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Roman Artillery

It is difficult to determine the exact number of field artillery pieces would accompany a Legion, but Vegetius Renatus in his Epitoma Rei Militaris, from the time of Valentinian, makes some suggestions that are accurate enough for this article.

His writings make it safe enough, without being horribly inaccurate, to assume that each centuria of the legion would be provided with a carroballistae.

An additional 10 onagri would be assigned, 1 to each cohort. There is some argument that the 10 onagri would simply replace 10 of the carroballistae for a total of 59 artillery pieces in the Legion but again, the difference regarding this particular outline is irrelevant. The pieces would be drawn, mounted on a carriage, by either oxen or mules and each required 10 artilleryman (Libritors) to operate. Each piece would apparently fall under the command of the centurion within each century that it was assigned to.

Some general descriptions of a couple of common Roman Artillery pieces:

Carroballistae:
The ballista was essentially a giant crossbow and worked on the same principle by firing iron tipped bolts towards the enemy positions. It was smaller weapon than the catapult (onager) and was used to kill and injure the enemy soldiers advancing or those within a fort, trying to sustain a siege.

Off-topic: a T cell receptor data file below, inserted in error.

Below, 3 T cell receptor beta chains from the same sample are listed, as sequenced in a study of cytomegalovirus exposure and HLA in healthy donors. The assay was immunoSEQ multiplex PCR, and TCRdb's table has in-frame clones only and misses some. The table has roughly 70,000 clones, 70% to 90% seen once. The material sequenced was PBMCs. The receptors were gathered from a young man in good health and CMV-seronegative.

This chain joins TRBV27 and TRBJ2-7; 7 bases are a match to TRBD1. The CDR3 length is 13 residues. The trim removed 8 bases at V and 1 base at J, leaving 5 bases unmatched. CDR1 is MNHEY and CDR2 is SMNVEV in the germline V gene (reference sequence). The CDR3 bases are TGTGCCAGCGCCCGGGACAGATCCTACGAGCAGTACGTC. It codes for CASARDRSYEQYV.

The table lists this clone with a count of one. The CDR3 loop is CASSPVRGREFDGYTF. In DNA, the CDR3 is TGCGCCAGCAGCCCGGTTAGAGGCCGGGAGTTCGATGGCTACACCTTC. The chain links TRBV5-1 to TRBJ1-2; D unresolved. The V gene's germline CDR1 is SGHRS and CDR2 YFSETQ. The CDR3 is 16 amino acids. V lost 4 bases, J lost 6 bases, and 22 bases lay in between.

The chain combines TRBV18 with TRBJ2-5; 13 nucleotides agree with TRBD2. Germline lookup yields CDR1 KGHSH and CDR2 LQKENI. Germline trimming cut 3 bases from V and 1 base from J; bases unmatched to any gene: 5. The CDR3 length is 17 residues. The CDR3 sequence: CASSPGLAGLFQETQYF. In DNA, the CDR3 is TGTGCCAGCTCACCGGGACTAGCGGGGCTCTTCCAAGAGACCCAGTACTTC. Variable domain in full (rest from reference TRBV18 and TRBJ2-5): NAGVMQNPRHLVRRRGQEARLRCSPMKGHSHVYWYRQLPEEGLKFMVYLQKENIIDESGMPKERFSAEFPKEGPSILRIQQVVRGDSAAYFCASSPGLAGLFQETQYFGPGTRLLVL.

The ballista came in a range of sizes with varying ranges. A ballistae bolt could be fired anywhere from 300 yards (275m) to 550 yards (500m). It was loaded with a 3 ft (100cm) bolt that could be fired at up to 115 mph (184 kph). The effect of impact could be devastating.

Onager:
The Roman catapult, the onager, Latin for wild ass, was a very large and cumbersome piece of equipment. It could fire rocks of up to 150 lbs (70 kgs) to be used to smash through walls and fortifications. It could also be loaded with the equivalent mass of smaller stones or fiery pitch to use against enemy troops or to bombard the inside of a fort. Its range was much shorter than that of the ballistae and could be in danger of attack by enemy bowman during a siege.


Did you know?

Ancient artillery can be divided into two primary groups: torsion and non-torsion.








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